Auto Repair Q&A

Popular

Engine

Cooling System

Brakes

Suspension

Transmission

Exhaust/Emissions

Electrical

Body

Interior

Understand

Directory

Auto Repair Products

Diagnosing An Idle Issue Without An Engine Light or Error Code, Pt 2

Fuel Injectors

In the first part of this series on idle issues, we focused on air intake. The other half of the fuel:air equation is the fuel. We started with air because it's both more common and easier to diagnose and fix. Fuel, especially in most modern engines with fuel injection, can be trickier.

Fuel Injection Problems

Most idle issues where fuel (too much or too little) is the issue are likely to be due to a fuel pressure regulator. It's also one of the easiest things to check. The fuel pressure regulator is usually situated directly on top of the engine near the beginning of the fuel rail. On most vehicles, getting to the regulator is relatively simple and requires no more than removal of a few plastic intake parts.

Checking the regulator is even easier - at least, for a quick check. Your first check will start with something simple (and cheap). Find the vacuum line going to the regulator and remove it. If fuel is leaking out, you very likely have a faulty regulator. The vehicle will usually run better without that vacuum line if this is the case.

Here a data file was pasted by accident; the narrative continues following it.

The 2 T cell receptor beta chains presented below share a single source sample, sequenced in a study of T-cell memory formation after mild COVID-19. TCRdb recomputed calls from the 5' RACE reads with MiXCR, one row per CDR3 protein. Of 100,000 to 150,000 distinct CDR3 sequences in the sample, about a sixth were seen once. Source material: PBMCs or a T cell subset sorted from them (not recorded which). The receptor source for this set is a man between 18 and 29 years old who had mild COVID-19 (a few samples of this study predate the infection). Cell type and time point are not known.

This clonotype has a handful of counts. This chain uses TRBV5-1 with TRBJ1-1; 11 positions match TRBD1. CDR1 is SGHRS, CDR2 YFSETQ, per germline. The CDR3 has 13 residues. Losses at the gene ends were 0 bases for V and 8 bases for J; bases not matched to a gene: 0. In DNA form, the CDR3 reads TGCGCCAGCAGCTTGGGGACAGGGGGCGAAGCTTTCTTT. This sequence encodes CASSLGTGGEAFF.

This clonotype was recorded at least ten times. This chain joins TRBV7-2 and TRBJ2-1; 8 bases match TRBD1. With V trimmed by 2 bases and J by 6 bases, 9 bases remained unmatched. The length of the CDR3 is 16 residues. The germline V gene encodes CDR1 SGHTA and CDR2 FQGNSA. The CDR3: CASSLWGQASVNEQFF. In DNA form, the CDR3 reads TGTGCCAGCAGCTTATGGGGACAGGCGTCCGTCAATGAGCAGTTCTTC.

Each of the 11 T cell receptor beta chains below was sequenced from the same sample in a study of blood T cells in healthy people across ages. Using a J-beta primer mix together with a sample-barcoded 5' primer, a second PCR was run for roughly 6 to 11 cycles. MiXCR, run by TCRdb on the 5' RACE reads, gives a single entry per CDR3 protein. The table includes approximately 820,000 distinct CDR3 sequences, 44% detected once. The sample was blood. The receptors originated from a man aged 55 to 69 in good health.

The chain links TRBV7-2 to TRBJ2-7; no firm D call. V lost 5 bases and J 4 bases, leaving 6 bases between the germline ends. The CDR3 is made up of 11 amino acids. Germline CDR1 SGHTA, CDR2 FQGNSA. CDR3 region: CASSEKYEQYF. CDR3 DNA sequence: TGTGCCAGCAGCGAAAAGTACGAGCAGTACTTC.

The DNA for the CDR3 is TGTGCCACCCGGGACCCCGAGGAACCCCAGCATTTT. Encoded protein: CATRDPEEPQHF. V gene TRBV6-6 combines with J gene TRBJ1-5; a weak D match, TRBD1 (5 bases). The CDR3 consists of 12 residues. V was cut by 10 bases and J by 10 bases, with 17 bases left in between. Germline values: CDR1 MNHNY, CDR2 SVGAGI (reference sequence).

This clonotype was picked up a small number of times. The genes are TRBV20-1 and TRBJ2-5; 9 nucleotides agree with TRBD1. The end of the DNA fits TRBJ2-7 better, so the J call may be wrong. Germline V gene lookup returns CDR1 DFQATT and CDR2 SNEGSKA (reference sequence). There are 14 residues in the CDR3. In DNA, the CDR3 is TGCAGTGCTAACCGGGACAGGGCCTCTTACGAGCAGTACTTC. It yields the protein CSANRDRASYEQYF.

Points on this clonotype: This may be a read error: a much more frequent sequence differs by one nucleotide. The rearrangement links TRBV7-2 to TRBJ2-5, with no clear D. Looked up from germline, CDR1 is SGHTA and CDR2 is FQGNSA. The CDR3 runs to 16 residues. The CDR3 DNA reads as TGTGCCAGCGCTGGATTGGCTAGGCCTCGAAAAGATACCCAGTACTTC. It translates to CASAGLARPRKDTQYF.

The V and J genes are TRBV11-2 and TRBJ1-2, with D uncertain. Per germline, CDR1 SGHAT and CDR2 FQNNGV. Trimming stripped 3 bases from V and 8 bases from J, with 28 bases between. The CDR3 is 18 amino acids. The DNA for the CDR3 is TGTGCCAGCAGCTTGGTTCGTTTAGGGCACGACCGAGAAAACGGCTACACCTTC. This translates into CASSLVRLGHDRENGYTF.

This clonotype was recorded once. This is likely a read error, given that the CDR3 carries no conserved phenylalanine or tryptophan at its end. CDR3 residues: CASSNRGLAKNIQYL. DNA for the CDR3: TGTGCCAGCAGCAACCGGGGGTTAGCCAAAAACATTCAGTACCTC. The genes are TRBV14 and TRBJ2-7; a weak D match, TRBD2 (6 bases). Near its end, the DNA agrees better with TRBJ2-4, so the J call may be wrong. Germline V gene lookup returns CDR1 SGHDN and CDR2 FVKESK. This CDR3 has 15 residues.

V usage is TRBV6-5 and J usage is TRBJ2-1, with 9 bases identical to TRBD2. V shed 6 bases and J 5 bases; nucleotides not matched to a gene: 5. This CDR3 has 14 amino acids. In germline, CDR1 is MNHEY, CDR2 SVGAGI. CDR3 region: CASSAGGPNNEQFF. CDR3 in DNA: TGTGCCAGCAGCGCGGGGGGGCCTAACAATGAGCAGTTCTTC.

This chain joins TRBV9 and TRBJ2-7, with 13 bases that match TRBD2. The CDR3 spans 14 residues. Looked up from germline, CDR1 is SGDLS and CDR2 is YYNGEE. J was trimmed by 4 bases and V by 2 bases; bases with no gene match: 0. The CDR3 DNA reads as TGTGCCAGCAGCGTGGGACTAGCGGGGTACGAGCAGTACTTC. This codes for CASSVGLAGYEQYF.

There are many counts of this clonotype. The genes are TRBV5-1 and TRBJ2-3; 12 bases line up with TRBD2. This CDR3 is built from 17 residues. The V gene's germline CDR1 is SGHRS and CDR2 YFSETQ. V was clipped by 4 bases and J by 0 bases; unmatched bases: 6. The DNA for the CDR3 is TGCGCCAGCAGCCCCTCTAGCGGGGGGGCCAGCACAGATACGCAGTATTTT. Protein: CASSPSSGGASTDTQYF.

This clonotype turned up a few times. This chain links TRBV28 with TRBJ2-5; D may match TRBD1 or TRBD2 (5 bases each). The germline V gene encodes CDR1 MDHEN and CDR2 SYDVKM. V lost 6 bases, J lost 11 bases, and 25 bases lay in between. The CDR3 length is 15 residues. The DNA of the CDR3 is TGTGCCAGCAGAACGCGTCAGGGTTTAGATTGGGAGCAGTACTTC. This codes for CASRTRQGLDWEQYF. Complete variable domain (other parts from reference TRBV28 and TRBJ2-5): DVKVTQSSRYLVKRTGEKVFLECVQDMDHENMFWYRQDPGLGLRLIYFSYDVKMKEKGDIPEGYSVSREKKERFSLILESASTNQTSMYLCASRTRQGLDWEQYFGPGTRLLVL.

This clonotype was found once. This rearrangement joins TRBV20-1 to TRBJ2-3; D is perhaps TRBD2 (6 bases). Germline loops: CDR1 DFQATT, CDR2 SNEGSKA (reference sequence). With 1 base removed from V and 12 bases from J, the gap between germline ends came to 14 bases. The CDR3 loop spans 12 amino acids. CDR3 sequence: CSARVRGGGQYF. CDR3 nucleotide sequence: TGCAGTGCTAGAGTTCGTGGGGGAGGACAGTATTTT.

To fully check the regulator, of course, requires that you do a full fuel pressure check. Explaining how to do one is beyond the scope of this article, but luckily, we've covered it before.

The other likely suspects are the fuel injectors. They can become dirty or faulty over time. Faulty injectors usually set off an error code, but not always. With dirty fuel injectors, you have two choices. You can replace them or clean them. Which you choose will depend on your repair budget and how much time you have. On some vehicles, the injectors are relatively cheap, so new ones are easier and better than cleaning. On most, cleaning will be the lower cost option.

Either way, there is no good, easy way to check fuel injectors. There are spray tests and the like, but they are not generally do-able for a DIY mechanic. Cleaning is quick and easy, so if the fuel pressure regulator was not your problem, cleaning the injectors shouldn't hurt. We've explained how to do it before.

Before you start pulling and cleaning injectors, though, do a quick power balance test. This looks for slight misfires that may not be registering with the ECM. Sometimes you can do this with a scan tool. Most of the time, you can't count on that. We will talk about how to do a power balance test without special tools in an upcoming article.

In part three of this series, we'll talk about the PCV and EGR systems.

Questionare